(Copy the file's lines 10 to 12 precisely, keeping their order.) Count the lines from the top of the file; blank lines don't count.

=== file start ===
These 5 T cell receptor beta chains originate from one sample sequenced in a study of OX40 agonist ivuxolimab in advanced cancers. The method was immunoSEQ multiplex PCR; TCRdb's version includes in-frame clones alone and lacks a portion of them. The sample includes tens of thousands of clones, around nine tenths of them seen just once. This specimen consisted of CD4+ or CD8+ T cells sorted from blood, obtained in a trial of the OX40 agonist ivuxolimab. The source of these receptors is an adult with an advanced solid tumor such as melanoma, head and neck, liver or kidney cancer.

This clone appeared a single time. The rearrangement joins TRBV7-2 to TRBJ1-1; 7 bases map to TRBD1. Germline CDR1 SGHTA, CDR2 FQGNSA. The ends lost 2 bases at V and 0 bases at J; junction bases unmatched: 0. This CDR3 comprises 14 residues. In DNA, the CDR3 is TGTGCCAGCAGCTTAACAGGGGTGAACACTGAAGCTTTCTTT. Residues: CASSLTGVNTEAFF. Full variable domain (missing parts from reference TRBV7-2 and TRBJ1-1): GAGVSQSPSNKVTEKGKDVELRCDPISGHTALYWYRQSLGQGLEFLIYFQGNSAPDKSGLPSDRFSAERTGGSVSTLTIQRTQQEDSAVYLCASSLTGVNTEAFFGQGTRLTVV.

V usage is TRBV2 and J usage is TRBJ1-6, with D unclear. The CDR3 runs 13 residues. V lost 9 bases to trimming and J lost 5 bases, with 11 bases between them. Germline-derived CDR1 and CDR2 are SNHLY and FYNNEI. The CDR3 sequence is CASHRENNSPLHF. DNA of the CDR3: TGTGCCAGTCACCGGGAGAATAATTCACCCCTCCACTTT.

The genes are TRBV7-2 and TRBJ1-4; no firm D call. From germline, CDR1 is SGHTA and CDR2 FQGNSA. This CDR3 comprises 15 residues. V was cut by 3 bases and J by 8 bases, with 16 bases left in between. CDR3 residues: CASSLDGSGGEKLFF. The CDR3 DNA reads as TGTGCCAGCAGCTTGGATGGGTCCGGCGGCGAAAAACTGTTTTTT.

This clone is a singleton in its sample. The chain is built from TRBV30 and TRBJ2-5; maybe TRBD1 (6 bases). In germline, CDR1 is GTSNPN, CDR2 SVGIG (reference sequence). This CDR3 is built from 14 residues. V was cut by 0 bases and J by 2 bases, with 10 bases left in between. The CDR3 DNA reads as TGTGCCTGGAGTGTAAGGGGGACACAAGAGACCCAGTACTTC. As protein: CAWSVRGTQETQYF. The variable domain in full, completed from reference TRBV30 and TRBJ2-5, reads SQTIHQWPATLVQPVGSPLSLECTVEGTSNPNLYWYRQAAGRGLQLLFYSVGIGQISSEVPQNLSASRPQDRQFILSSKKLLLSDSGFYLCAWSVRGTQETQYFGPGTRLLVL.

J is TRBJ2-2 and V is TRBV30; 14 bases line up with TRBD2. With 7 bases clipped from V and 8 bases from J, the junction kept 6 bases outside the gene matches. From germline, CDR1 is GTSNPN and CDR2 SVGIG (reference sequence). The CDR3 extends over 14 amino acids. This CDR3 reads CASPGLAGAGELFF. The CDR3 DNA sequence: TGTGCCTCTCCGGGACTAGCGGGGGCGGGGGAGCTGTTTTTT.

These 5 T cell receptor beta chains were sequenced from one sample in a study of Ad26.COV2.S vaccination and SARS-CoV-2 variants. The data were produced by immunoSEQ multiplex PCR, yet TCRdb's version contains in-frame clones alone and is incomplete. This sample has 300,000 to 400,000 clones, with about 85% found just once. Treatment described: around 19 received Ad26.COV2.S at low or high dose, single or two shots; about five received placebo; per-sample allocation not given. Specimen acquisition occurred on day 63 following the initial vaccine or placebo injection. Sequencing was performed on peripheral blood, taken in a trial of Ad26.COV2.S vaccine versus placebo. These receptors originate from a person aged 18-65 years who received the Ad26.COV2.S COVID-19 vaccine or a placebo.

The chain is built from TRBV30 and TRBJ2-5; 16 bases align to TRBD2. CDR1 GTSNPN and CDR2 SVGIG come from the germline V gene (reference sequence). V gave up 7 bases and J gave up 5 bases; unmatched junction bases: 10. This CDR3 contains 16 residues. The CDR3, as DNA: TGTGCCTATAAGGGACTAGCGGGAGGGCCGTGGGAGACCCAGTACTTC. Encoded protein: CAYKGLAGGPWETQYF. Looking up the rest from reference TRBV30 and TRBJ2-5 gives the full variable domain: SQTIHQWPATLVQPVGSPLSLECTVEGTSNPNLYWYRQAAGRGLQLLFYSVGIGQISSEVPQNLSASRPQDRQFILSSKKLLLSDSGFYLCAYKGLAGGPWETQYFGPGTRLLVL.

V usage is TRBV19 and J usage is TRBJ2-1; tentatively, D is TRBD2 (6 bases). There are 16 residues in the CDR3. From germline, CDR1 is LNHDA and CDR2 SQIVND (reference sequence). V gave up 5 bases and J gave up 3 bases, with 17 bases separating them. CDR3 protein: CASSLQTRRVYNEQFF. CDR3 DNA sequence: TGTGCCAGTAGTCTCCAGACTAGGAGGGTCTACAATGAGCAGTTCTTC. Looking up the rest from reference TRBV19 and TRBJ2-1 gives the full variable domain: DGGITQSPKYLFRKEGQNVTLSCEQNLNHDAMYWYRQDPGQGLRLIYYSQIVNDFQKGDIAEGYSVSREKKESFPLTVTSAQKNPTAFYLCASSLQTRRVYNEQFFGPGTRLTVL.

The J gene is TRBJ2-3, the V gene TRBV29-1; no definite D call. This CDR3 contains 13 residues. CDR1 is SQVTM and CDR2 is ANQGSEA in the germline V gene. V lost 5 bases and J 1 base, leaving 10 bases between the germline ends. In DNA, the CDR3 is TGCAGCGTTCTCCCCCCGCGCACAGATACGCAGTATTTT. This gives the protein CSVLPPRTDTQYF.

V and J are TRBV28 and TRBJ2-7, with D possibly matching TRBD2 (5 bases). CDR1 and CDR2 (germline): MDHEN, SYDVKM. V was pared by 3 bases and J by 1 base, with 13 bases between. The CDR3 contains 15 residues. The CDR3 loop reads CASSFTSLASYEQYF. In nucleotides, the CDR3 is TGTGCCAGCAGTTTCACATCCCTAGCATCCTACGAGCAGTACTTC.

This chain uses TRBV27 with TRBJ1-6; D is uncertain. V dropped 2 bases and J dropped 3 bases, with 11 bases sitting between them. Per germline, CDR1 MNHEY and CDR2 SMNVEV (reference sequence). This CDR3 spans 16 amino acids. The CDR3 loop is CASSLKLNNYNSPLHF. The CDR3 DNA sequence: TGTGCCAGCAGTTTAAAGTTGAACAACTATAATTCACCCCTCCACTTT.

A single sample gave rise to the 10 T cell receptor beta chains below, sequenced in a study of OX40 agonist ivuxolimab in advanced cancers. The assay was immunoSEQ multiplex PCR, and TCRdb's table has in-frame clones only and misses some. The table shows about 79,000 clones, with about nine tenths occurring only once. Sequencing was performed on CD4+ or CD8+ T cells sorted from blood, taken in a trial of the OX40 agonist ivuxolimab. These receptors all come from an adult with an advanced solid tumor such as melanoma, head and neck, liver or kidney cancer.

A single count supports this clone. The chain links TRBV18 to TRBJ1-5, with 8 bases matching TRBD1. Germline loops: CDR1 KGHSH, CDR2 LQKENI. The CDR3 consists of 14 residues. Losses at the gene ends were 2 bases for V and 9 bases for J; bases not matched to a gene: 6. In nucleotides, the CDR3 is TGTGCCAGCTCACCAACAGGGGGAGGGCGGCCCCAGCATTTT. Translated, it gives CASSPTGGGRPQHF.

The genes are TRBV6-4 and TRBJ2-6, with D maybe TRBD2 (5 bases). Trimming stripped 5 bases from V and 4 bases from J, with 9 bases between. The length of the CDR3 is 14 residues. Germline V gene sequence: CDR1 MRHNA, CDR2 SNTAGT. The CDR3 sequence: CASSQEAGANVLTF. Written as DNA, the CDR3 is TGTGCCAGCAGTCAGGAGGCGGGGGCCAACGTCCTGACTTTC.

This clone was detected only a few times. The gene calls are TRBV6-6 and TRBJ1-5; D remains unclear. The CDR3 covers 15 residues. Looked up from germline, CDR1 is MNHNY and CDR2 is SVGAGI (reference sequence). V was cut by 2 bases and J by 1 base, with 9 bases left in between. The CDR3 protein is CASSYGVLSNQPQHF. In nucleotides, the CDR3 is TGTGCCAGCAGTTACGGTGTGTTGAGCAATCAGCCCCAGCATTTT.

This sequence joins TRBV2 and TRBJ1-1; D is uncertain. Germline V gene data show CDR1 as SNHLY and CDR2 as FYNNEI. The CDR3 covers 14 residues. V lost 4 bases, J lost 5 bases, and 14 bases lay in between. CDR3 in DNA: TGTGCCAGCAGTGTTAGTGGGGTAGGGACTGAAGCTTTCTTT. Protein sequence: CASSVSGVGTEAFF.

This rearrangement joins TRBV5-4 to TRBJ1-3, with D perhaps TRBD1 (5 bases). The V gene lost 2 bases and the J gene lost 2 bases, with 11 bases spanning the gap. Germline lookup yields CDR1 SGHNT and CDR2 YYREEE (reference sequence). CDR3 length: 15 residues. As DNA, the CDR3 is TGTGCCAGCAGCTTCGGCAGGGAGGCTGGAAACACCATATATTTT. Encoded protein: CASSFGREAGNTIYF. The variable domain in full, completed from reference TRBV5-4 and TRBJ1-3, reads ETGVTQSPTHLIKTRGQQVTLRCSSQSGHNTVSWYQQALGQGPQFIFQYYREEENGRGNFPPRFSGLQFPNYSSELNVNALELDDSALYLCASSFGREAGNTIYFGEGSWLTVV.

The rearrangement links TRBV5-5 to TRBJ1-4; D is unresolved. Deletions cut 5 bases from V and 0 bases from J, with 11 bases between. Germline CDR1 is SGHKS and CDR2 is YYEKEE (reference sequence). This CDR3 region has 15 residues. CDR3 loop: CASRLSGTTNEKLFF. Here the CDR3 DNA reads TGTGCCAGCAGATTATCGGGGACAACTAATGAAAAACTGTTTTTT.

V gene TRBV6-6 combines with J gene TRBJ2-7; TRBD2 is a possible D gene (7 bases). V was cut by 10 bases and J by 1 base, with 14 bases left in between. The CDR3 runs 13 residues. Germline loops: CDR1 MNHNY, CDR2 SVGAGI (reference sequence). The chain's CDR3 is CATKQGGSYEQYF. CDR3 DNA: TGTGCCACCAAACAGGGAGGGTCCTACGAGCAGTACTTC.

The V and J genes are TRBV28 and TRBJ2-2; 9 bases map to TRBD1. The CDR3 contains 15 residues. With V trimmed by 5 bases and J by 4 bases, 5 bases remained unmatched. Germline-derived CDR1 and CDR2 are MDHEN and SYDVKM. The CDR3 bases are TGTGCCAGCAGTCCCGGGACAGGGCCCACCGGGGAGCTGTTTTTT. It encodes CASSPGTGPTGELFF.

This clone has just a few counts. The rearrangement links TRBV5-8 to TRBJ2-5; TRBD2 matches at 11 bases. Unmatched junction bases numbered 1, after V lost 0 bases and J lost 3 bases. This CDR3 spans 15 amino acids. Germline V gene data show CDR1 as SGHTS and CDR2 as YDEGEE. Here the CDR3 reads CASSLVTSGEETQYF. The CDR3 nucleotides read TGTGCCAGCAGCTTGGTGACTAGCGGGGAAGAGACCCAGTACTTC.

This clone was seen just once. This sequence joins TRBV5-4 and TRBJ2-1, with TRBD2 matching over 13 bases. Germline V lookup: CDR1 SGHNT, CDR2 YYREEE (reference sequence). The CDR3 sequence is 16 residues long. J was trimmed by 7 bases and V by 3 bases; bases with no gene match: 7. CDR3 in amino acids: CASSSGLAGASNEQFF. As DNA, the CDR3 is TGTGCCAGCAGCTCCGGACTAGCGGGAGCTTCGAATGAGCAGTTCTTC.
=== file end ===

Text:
The J gene is TRBJ2-3, the V gene TRBV29-1; no definite D call. This CDR3 contains 13 residues. CDR1 is SQVTM and CDR2 is ANQGSEA in the germline V gene. V lost 5 bases and J 1 base, leaving 10 bases between the germline ends. In DNA, the CDR3 is TGCAGCGTTCTCCCCCCGCGCACAGATACGCAGTATTTT. This gives the protein CSVLPPRTDTQYF.

V and J are TRBV28 and TRBJ2-7, with D possibly matching TRBD2 (5 bases). CDR1 and CDR2 (germline): MDHEN, SYDVKM. V was pared by 3 bases and J by 1 base, with 13 bases between. The CDR3 contains 15 residues. The CDR3 loop reads CASSFTSLASYEQYF. In nucleotides, the CDR3 is TGTGCCAGCAGTTTCACATCCCTAGCATCCTACGAGCAGTACTTC.

This chain uses TRBV27 with TRBJ1-6; D is uncertain. V dropped 2 bases and J dropped 3 bases, with 11 bases sitting between them. Per germline, CDR1 MNHEY and CDR2 SMNVEV (reference sequence). This CDR3 spans 16 amino acids. The CDR3 loop is CASSLKLNNYNSPLHF. The CDR3 DNA sequence: TGTGCCAGCAGTTTAAAGTTGAACAACTATAATTCACCCCTCCACTTT.